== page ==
DeSantis is seen as a potential 2024 presidential contender but has played down such a possibility.
“Wouldn’t you like to know,” he said with a laugh when asked on Tuesday if he was set to announce a campaign.
South Dakota Gov. Kristi Noem
As a state leader, South Dakota Gov. Kristi Noem has been one of the biggest supporters for legislation to restrict abortions.
South Dakota had a so-called “trigger law” in place before Roe was overruled and, following the Supreme Court’s decision, the state implemented a strict ban on abortion, with exceptions to save the life of the mother.
“What the Supreme Court did was fix a wrong decision that was made many years ago and now give the power back to the states,” Noem told ABC News’ Martha Raddatz in a June 2022 “This Week” interview.
Noem continued in that interview, “I don’t believe that mothers in this situation should ever be prosecuted. Now doctors who knowingly violate the law, they should be prosecuted, definitely.”
In January, Noem and the state Attorney General Marty Jackley wrote a joint letter to South Dakota pharmacists, warning them of possible felony prosecution associated with abortion pills.
“Under South Dakota law, pharmacies, including chain drug stores, are prohibited from procuring and dispensing abortion-inducing drugs with the intent to induce an abortion, and are subject to felony prosecution under South Dakota law, despite the recent FDA ruling,” Noem and Jackley wrote.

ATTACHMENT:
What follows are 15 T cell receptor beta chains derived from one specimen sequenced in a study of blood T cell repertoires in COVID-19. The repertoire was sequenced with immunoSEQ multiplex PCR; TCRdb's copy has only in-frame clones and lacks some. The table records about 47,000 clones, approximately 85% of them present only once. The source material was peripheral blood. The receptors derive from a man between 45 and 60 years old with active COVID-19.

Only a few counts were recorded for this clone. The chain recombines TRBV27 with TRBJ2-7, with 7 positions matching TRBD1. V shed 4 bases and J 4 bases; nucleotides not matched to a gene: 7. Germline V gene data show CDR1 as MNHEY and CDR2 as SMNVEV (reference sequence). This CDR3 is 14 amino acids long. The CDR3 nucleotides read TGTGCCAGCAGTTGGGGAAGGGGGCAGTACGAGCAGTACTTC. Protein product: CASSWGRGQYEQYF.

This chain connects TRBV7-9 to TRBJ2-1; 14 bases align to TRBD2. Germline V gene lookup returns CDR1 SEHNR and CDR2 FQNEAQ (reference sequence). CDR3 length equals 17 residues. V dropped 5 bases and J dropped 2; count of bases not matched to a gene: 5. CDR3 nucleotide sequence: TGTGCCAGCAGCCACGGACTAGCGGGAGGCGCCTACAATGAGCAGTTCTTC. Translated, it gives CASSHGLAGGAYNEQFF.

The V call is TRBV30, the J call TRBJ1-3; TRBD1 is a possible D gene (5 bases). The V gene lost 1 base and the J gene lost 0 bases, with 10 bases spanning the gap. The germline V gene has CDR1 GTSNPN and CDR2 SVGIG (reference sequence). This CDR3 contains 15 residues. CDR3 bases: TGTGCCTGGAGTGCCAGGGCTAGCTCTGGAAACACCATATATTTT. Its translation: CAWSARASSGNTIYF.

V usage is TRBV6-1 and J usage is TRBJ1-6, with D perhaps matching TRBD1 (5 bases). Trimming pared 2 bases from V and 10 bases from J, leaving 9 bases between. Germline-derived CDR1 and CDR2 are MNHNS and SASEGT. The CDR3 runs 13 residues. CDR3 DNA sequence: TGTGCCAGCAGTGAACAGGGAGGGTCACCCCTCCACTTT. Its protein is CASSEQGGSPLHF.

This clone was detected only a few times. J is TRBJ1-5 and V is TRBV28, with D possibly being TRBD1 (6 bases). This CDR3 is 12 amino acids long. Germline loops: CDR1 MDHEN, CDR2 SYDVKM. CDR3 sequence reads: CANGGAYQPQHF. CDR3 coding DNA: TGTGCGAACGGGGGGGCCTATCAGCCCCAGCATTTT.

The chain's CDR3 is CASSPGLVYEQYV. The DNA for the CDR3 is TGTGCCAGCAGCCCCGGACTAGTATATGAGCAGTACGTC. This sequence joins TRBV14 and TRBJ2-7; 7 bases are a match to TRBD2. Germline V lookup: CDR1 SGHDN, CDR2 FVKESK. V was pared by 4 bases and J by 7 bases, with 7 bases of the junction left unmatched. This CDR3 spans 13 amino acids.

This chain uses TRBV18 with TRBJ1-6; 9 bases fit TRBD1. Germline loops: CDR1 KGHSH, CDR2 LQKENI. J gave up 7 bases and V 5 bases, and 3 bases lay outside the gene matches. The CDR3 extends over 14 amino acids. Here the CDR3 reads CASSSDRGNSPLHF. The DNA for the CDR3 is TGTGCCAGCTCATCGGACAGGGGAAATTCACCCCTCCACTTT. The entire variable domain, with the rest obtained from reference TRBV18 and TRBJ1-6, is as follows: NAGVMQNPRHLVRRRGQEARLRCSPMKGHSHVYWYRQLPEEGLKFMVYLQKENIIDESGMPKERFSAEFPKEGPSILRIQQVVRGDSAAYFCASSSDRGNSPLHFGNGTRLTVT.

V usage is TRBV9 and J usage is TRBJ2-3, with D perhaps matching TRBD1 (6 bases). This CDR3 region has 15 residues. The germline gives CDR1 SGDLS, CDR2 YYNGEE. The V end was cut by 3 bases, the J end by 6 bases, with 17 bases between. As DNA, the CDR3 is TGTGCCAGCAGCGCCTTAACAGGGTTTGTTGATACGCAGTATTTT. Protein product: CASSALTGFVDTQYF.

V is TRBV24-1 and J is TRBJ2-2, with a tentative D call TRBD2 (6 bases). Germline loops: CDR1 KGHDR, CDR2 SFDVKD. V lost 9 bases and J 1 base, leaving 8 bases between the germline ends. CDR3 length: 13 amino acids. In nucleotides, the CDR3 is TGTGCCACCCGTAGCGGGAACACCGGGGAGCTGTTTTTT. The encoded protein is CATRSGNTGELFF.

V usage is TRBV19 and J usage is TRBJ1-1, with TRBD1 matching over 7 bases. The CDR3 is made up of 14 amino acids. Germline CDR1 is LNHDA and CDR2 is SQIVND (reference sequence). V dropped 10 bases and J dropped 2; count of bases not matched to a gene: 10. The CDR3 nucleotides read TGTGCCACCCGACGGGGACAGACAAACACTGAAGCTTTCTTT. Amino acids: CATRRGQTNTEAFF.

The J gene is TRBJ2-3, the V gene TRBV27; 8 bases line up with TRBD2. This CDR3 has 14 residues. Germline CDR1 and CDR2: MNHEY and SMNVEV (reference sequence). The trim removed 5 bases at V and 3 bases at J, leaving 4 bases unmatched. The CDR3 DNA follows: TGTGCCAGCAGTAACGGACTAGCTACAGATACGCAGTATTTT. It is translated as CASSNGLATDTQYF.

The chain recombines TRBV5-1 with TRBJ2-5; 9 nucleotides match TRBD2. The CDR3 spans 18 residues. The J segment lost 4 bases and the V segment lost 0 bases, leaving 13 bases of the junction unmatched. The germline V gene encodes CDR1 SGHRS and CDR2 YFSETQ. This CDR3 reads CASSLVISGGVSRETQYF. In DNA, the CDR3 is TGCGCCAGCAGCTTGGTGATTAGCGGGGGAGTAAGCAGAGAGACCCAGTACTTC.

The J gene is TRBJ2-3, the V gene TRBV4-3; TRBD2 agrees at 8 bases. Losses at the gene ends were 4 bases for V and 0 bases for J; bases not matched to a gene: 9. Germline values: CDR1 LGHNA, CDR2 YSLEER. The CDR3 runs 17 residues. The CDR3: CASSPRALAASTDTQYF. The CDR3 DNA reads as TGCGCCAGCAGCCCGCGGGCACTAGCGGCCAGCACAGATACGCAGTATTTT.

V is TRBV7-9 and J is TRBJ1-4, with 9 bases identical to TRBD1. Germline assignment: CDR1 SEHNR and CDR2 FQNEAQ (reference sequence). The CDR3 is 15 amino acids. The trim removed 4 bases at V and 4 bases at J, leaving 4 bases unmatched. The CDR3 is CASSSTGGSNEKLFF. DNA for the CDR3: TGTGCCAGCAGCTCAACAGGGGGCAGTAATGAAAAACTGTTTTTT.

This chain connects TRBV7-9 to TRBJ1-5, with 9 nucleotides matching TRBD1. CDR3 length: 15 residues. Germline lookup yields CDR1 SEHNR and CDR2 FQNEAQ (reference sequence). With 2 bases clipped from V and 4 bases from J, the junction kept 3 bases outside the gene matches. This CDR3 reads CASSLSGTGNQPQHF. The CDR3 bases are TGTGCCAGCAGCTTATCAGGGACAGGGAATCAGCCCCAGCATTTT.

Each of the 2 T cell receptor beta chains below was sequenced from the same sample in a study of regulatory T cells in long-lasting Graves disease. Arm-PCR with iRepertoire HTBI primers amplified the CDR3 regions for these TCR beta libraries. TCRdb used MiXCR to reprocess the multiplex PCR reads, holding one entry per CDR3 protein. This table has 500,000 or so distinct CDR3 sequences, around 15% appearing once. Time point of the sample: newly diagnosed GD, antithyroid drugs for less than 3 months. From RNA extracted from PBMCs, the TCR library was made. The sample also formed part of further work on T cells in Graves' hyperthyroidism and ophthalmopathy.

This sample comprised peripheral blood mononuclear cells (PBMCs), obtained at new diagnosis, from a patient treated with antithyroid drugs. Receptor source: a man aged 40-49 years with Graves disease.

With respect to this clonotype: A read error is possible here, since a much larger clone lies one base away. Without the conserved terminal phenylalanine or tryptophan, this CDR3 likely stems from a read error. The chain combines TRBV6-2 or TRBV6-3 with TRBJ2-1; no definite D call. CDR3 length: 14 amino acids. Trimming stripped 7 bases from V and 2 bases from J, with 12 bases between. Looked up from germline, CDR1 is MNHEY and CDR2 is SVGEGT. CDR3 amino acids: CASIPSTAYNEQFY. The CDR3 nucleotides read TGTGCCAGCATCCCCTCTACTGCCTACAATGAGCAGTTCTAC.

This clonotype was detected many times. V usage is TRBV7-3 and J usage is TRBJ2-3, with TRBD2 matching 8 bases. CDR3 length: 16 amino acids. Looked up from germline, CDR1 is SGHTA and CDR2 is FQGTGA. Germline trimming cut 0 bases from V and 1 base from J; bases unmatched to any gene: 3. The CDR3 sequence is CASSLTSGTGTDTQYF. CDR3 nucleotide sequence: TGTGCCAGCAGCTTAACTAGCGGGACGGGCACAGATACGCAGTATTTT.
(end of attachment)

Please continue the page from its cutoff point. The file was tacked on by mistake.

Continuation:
A spokesperson for Noem in January criticized DeSantis for not being committed to the pro-life movement.
When asked about DeSantis and his abortion agenda, Noem in a January interview with CBS News said, “I would nudge every governor to do what they can to back up their pro-life record.”
Noem told CBS that she was in no hurry to decide on a 2024 run and was “not convinced that I need to run for president.”
Virginia Gov. Glenn Youngkin
Virginia Gov. Glenn Youngkin, who has been vocal in his support for more restrictive abortion laws in his state, said during his campaign in 2021 that “I’m pro-life. I believe in exceptions in the case of rape and in case of incest and in case of where the mother’s life is in jeopardy.”
In January, Democrats in the Virginia Senate voted down a 15-week ban on the procedure with exceptions for rape and incest, along with other abortion-restricting legislation passed by the state’s Republican-led House.
“There is a real sense of frustration on behalf of our Senate Democrats who refuse to listen to Virginians, and over 80% of Virginians have expressed the view that Republicans and Democrats should find consensus on this issue,” Youngkin said in a January interview with TV station WDVM.
“There’s still a path forward in the House. But I sure hope they start listening to the folks that elected them to come represent them,” Youngkin said.
As for 2024, he told NBC News last month that he was “overwhelmingly humbled” by the discussion but did not definitively rule out running — or not.